Toxic (graffiti artist)
Torrick Ablack, also known as Toxic (born January 16, 1965) is an American artiste who was allocation of the Graffiti endeavor of the at the forefront 1980s in New York City. He transitioned from street art to exhibiting his paintings in galleries and museums internationally.
== Life and career ==Ablack was born in Bronx, New York on January 16, 1965. His mommy was Puerto Rican and his father's associates came from Trinidad. In his youth he was final the nickname Toxic Battery, which became his graffiti tag. He began painting graffiti at the age of 13 like A-One and Kool Koor. They joined Rammellzee's graffiti crew Tag Master Killers, which in addition to consisted of Delta2. Each zealot designed their own style for arming letters based on Rammellzee's theory of Gothic Futurism, which describes graffiti as the weaponization of letters in a fight to reclaim language from a "diseased culture" of social control. In the yet to be 1980s, they were in the middle of the graffiti artists bringing original art and music from the Bronx and Queens to the downtown art scene. In 1982, Toxic, A-One, and Kool Koor participated in the group show Camouflaged Panzerism at Fashion Moda in South Bronx.
Toxic met player Jean-Michel Basquiat soon after Basquiat's exhibit at Annina Nosei Gallery in 1982. Basquiat became his mentor and hired him as an occasional studio assistant. In late 1982, Toxic and Rammellzee accompanied Basquiat to Los Angeles while he prepared for his take effect at the Gagosian Gallery. While in Los Angeles, where they were struck by how the film industry portrayed African Americans, especially during the Golden Age of Hollywood. In response, they dubbed themselves the Hollywood Africans as a social and political verification to counter the stereotypical portrayals of African Americans in Hollywood. The trio are depicted in Basquiat's paintings Hollywood Africans in tummy of the Chinese Theater similar to Footprints of Movie Stars (1983) and Hollywood Africans (1983).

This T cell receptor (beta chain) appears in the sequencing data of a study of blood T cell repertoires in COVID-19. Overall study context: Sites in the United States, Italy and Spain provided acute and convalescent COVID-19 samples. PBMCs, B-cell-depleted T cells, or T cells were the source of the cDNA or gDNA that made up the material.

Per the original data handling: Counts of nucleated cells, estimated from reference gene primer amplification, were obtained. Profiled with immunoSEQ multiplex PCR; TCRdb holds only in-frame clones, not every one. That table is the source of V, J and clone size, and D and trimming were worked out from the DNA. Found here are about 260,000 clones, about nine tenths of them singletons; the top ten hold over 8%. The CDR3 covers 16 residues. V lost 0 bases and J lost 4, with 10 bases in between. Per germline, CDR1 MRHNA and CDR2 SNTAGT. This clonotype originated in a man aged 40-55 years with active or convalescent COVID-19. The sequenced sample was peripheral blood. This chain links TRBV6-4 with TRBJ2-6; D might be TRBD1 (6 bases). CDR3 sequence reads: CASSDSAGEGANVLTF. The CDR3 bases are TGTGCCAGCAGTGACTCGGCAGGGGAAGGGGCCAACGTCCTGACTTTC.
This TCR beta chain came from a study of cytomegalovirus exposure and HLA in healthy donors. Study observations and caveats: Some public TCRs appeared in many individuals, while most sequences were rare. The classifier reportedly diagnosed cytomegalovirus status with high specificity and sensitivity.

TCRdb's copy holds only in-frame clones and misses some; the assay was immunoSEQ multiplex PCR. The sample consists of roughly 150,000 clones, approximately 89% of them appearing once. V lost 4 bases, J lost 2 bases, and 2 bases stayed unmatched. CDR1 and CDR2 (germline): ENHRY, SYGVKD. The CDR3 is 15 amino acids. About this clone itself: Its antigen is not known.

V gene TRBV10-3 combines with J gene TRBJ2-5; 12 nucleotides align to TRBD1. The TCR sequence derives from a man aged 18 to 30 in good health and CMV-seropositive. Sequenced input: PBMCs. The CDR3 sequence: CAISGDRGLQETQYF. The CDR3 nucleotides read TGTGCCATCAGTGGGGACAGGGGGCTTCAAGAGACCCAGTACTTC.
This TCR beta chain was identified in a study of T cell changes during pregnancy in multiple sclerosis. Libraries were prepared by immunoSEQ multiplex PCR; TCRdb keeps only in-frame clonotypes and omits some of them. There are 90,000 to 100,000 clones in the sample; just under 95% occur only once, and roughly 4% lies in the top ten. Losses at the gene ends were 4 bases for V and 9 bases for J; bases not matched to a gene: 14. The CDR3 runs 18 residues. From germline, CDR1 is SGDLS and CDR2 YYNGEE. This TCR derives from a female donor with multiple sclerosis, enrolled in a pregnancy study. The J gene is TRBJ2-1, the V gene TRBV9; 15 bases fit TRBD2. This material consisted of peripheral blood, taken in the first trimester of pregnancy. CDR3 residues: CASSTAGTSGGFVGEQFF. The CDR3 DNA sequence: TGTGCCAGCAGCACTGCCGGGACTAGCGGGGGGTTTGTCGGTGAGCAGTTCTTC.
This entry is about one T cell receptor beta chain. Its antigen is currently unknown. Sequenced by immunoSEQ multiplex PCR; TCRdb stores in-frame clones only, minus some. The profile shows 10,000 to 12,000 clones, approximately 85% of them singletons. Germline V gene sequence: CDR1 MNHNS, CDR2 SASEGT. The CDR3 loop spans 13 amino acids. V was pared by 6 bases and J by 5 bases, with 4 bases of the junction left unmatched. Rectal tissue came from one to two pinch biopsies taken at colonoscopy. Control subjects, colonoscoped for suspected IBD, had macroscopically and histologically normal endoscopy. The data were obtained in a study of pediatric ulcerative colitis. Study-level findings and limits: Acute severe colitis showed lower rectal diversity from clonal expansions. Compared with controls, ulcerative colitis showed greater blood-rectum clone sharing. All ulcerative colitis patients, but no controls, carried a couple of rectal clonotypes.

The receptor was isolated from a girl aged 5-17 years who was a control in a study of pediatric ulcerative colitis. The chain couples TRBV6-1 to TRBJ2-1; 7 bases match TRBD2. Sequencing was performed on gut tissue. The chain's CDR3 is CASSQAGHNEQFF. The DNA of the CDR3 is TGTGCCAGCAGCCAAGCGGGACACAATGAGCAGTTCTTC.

Toxic stayed true to the graffiti spraying technique and worked on canvases pinned to the wall. His put it on became more abstract than the tags he wrote upon subway cars. In 1984, Toxic participated in the help show Arte di Frontiera: New York Graffiti in Italy. He was portion of the exhibit Rapid Enamel at the University of Chicago in 2014, which was the first showcasing of graffiti in an American institution. His artwork has previously appeared in the collections of major museums, including the Brooklyn Museum, the Groninger Museum and the Museum of the City of New York. In 2013, he was featured in the exhibit Last of the Hollywood Africans: Toxic, Rammellzee and Jean-Michel Basquiat at Londonewcastle Project Space in London. In 2015, he was featured in the help exhibit Le Pressionnisme at Pinacothèque de Paris. That year, he participated in the exhibit Graffiti, New York meets the Dam at the Amsterdam Museum. In 2020, his painting, Ransom Note: CEE (1984), was included in the exhibit Writing the Future: Basquiat and the Hip-Hop Generation at the Museum of Fine Arts, Boston.
Toxic designed a wallpaper, a printed linen, and a wall panel in collaboration with French textile home Pierre Frey.
He is based in France, but spends his time between Paris, Florence, and New York.